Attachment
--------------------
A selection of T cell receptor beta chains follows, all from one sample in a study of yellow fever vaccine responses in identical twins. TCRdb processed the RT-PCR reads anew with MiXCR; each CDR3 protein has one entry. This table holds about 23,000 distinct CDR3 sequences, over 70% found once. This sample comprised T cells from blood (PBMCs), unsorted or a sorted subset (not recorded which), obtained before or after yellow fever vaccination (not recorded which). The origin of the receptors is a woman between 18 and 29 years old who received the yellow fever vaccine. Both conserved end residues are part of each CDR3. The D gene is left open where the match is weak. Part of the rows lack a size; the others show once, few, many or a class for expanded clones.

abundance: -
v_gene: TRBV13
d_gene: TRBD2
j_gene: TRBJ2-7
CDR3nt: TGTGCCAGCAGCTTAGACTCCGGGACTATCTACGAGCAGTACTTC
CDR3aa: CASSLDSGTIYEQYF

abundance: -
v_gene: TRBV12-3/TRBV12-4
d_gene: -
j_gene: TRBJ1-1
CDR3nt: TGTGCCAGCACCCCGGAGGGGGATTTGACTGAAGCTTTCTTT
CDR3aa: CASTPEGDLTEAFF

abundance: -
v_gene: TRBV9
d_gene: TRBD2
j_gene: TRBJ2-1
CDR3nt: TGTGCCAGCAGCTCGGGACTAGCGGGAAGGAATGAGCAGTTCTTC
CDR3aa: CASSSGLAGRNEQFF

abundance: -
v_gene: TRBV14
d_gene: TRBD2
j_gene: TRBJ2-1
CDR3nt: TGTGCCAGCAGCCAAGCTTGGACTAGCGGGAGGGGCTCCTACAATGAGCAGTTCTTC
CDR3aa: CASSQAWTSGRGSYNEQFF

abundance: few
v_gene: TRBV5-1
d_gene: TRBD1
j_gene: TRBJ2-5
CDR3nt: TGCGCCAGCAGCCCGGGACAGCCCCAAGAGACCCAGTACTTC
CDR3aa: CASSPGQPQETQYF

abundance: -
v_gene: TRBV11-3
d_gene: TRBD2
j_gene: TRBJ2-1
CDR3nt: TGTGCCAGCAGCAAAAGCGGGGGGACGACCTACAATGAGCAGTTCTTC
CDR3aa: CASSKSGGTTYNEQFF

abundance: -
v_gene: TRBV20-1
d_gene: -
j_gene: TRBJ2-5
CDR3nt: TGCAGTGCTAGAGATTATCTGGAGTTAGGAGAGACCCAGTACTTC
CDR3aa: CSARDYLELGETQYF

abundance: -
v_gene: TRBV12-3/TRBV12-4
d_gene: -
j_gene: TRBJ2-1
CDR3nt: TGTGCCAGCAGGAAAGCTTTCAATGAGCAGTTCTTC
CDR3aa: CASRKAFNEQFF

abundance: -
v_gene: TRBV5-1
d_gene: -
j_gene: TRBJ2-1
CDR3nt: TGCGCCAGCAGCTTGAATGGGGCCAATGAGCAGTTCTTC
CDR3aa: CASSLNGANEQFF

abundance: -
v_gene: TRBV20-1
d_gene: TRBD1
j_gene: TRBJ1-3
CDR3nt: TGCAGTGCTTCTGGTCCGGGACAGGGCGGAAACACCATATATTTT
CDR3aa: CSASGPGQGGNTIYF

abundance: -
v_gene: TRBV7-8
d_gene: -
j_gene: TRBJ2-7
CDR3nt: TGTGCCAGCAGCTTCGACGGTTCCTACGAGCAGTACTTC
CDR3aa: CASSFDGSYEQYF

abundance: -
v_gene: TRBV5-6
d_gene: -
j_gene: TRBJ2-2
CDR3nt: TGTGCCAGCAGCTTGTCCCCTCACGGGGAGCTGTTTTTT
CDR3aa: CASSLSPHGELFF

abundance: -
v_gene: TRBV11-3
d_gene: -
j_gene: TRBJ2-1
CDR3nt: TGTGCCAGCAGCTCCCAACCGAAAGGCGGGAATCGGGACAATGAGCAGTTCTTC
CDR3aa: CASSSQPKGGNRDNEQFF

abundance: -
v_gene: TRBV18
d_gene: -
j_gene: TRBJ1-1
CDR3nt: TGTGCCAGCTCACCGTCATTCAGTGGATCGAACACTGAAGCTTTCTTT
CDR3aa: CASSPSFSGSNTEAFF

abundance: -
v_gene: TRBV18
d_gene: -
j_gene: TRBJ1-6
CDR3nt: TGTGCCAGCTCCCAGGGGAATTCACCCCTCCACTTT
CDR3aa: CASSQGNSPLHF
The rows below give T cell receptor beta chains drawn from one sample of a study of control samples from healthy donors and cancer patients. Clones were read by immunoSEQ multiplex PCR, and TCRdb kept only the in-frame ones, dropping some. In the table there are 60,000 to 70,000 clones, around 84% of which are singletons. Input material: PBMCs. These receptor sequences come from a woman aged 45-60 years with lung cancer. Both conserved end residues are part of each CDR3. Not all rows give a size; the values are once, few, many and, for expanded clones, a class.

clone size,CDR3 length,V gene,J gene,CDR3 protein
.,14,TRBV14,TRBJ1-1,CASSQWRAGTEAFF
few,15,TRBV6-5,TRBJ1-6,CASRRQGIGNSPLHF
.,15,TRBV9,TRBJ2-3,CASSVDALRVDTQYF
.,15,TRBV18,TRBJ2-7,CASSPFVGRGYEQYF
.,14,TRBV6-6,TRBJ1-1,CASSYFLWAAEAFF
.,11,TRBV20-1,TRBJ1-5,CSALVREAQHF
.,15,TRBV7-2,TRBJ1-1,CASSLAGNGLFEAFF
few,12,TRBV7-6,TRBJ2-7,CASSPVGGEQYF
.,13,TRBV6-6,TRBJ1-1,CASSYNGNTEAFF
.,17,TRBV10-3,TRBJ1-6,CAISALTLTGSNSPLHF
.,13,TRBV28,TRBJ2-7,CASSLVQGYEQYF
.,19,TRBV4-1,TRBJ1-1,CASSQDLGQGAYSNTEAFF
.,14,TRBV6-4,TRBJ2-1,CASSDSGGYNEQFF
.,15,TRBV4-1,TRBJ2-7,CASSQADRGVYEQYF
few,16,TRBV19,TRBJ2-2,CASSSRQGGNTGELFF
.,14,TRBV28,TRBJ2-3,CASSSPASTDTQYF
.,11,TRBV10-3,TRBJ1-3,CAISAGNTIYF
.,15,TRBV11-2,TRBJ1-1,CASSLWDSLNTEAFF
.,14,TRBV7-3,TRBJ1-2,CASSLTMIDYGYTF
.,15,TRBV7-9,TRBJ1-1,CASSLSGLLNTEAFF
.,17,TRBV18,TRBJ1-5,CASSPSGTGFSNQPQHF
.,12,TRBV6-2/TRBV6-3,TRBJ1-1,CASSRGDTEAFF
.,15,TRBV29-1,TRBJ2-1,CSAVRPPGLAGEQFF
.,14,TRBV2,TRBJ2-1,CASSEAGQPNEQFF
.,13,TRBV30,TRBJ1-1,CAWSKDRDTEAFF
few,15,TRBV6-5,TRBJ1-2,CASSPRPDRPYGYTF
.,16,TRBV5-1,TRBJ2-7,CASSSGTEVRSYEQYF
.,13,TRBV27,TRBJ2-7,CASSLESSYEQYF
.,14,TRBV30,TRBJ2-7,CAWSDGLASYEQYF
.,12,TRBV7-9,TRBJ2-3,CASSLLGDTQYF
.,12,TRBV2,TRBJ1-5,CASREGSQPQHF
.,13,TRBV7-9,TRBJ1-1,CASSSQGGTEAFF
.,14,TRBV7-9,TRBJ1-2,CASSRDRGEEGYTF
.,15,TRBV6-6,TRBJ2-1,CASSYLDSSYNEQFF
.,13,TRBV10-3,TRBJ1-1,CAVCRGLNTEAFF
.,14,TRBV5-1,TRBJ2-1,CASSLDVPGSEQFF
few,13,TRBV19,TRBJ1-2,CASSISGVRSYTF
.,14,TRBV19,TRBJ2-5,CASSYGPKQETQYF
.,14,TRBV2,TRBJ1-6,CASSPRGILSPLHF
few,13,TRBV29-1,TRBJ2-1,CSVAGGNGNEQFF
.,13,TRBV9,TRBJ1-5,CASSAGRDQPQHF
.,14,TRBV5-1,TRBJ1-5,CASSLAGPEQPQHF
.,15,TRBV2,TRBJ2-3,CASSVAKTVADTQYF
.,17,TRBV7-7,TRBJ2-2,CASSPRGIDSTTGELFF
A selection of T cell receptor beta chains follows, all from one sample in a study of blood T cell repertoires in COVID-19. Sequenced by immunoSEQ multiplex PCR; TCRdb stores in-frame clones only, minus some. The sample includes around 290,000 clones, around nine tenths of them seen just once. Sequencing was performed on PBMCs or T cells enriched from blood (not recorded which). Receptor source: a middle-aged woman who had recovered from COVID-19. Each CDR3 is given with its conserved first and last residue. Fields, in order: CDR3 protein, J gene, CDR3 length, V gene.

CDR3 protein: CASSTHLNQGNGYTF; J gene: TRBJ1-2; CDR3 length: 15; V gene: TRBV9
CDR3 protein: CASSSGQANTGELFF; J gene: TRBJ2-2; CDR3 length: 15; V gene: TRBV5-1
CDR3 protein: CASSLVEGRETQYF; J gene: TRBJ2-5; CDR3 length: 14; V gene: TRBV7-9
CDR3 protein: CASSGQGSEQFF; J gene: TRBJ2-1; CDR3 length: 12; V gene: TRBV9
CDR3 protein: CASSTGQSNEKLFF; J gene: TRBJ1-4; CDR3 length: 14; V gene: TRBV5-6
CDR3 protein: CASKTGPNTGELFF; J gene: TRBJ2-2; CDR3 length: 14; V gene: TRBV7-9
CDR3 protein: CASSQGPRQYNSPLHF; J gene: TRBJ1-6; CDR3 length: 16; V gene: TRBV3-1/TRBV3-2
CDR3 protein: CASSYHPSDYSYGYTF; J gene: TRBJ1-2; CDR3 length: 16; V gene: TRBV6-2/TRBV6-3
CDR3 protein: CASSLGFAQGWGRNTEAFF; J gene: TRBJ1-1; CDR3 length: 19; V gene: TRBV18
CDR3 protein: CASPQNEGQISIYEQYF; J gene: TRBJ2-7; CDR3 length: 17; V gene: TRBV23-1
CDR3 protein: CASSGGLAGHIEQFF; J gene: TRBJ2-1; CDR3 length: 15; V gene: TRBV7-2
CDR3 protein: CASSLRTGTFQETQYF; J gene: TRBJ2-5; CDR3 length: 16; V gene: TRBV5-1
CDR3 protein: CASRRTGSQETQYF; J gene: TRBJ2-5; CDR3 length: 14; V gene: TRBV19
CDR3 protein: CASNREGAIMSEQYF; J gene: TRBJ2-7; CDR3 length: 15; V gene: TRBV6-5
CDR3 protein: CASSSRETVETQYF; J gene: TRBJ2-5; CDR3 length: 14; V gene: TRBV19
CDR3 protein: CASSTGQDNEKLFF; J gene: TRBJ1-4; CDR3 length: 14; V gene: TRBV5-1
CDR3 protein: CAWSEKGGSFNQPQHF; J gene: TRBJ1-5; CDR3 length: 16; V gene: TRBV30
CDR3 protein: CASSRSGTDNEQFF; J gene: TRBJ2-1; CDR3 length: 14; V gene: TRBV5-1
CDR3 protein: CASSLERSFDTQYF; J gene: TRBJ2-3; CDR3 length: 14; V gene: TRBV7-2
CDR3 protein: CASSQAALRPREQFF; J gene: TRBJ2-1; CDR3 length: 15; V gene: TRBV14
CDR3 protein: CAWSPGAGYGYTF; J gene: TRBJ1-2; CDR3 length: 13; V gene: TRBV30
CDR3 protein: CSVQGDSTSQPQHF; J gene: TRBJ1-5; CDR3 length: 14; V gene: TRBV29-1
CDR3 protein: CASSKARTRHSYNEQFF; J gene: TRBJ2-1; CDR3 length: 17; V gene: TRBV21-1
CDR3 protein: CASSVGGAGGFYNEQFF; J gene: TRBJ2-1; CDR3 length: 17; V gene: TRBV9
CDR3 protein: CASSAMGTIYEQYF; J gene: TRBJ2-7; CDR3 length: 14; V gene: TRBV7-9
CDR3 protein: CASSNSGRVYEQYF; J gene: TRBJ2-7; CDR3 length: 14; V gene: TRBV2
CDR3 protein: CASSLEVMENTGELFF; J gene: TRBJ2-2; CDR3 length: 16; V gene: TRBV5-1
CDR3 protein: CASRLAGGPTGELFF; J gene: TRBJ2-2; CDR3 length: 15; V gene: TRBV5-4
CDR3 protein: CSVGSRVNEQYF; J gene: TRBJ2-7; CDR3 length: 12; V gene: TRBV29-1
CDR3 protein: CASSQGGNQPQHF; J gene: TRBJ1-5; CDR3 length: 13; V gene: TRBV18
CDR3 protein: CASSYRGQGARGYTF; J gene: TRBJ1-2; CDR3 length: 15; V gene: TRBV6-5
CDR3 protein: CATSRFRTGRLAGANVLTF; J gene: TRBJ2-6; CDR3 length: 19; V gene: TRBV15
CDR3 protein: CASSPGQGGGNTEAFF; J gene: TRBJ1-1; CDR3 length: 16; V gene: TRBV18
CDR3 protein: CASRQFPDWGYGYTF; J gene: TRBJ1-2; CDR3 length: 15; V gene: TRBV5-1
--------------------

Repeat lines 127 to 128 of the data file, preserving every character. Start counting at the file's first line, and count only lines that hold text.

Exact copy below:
.,15,TRBV6-6,TRBJ2-1,CASSYLDSSYNEQFF
.,13,TRBV10-3,TRBJ1-1,CAVCRGLNTEAFF